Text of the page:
One-third of Ukrainians have been driven from their homes and the scale of civilian casualties and infrastructure damage is "shocking," U.N. High Commissioner for Human Rights Volker Türk said Wednesday.
Yet NATO chief Jens Stoltenberg said Russia was actually regrouping and is expected to mount a "major" offensive in the spring.
Türk, speaking from Ukraine at the conclusion of a four-day visit, said 6.5 million Ukrainians have fled their homes for shelter within the battered nation of more than 40 million people. Another 7.8 million Ukrainians have been recorded as refugees across Europe, he said.
As of Dec. 1, 17,023 civilians have been killed since Feb. 24 when the war began, including 419 children, according to U.N. statistics. Türk said the number is likely much higher - and rising.
"I fear that there is one long, bleak winter ahead for Ukraine," Türk said. "The consequences of the war on the enjoyment of human rights for people in the country have already been devastating, and the prognosis is very worrying."
Freezing temperatures and lack of heat and even running water because of bomb-damaged infrastructure have sharply raised the risk for people already vulnerable across Ukraine, he said, among them the elderly, the very young, the poor and sick.
"My plea is to everyone engaged in hostilities to respect (humanitarian law) fully, especially in the most difficult, most emotional circumstance," he said, adding that "a violation by one party does not legitimize violations by another."
Russia's U.N. ambassador, Vassily Nebenzia, claimed Ukraine wanted to destroy Russians "so that they stop existing as a country." He defended the missile and drone attacks on cities, saying attacks targeted infrastructure used for military purposes.
UKRAINE STRIKES RUSSIA: US says it 'neither encouraged nor enabled' drone attacks
►White House spokesman John Kirby on Wednesday reaffirmed that the Biden administration is not encouraging or enabling Ukraine to strike inside Russia. "We have been consistent on our concerns over escalation. We have not encouraged them to do that," Kirby told reporters. "But in the end, ... these are decisions that they make and that they have to speak to."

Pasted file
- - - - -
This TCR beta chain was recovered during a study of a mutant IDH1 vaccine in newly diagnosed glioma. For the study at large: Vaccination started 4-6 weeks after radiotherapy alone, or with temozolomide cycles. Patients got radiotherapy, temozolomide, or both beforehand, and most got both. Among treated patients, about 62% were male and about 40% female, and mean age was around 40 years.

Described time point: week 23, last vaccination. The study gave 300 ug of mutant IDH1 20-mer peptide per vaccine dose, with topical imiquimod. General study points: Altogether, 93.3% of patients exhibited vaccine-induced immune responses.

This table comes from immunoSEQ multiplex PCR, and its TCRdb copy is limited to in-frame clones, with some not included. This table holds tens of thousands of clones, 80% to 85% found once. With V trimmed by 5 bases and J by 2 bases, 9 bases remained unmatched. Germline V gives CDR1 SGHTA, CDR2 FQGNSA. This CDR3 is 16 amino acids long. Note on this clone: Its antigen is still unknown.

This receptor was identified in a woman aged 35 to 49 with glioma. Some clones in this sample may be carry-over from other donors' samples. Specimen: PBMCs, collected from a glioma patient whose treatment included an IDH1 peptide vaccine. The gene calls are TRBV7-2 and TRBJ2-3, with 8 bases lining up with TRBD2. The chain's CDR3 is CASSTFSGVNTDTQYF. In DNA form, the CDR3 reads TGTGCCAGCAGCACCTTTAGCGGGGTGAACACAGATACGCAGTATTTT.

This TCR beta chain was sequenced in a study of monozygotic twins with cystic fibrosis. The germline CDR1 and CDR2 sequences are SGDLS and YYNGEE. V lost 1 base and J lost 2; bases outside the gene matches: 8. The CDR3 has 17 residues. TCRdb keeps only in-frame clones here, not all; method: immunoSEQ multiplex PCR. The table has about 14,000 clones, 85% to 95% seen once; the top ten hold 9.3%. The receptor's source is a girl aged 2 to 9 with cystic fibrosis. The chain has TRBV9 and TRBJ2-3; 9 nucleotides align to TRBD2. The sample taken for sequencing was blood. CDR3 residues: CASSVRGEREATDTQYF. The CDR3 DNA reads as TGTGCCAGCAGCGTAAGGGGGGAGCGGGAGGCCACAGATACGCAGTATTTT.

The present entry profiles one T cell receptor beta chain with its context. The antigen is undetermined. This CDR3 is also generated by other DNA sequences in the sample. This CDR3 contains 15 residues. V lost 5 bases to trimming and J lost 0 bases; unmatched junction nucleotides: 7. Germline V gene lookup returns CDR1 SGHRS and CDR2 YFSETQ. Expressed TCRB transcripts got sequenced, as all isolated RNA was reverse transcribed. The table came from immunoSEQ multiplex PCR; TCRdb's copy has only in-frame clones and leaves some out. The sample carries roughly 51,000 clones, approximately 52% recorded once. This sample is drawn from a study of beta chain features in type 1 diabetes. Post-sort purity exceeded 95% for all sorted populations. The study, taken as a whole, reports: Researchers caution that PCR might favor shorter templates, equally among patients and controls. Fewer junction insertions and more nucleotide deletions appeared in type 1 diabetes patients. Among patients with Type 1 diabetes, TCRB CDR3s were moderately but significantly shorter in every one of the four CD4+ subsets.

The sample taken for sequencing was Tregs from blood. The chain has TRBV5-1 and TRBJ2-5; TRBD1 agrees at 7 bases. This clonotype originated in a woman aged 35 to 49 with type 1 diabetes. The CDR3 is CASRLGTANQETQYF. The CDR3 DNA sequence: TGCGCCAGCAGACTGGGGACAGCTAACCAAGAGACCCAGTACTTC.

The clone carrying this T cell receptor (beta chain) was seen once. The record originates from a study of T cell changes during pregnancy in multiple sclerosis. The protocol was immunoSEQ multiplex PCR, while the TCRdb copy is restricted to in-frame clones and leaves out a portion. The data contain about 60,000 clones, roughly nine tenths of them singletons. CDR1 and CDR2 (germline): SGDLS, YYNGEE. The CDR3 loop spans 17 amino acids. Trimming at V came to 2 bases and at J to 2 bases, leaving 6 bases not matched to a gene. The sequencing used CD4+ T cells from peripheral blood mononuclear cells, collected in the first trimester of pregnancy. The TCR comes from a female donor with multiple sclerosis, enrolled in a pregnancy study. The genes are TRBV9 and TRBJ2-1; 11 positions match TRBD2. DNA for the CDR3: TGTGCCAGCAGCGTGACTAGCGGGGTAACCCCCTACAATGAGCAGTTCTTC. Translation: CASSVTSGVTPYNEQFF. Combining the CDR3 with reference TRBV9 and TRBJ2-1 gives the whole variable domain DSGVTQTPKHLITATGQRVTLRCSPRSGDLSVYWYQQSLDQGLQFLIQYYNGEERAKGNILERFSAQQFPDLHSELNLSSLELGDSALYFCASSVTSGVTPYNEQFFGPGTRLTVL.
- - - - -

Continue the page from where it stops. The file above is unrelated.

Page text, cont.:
►At least 16 people were killed when a truck carrying military personnel collided with a minibus in a Russian-controlled area of the hotly contested Donetsk region of Ukraine, Russian authorities said.
►The Help Ukraine Center, a group of volunteers that brings in aid through its main warehouse in neighboring Poland, appealed to donors on its website: "NO MORE CLOTHES PLEASE." The center still seeks medical products, food and hygiene products.
Time names Zelenskyy its person of the year
Time Magazine named Ukraine President Volodymyr Zelenskyy its person of the year, saying "this year's choice was the most clear-cut in memory." The magazine said Zelenskyy "galvanized the world in a way we haven't seen in decades," crediting his decision not to flee Kyiv after Russia's invasion began Feb. 24.
"From his first 40-second Instagram post on Feb. 25 - showing that his Cabinet and civil society were intact and in place - to daily speeches delivered remotely to the likes of houses of Parliament, the World Bank, and the Grammy Awards, Ukraine's President was everywhere," Time wrote. "His information offensive shifted the geopolitical weather system, setting off a wave of action that swept the globe."
Russia broadcaster wants military to target Kyiv's Maidan Square
Popular Russian broadcaster Alexander Sladkov urged the Russian military to strike the center of Kyiv "for the sake of peace in the Donbass." Sladkov suggested attacks target Maidan Square, home to the Independence Monument that honors Ukraine's liberation from the Soviet Union in 1991. Sladkov said efforts to enter into negotiations aimed at a ceasefire in the Donetsk and Luhansk regions of the industrial eatDonbas will remain futile until Kyiv feels the full effect of Moscow's might.
"Until we make mincemeat of the center of Kyiv, the shelling of Donetsk will not stop," he said.
NATO expects major Russian offensive in spring
Russia is trying to "freeze" the war to regroup its troops over the winter months before starting a "major offensive" in the spring, NATO Secretary General Jens Stoltenberg said Wednesday. He said NATO would continue the "unprecedented" supply of arms and support to Ukraine despite concerns Western weaponry stockpiles could be depleted.
Stoltenberg said he had no information on Ukraine's apparent drone strikes into Russia but said Kyiv was fighting to protect itself as Moscow bombards civilian infrastructure.
"They need a vast amount of ammunition, spare parts and also maintenance," Stoltenberg added.
Contributing: The Associated Press
This article originally appeared on USA TODAY: Ukraine live updates: 'Major' Russian offensive expected in spring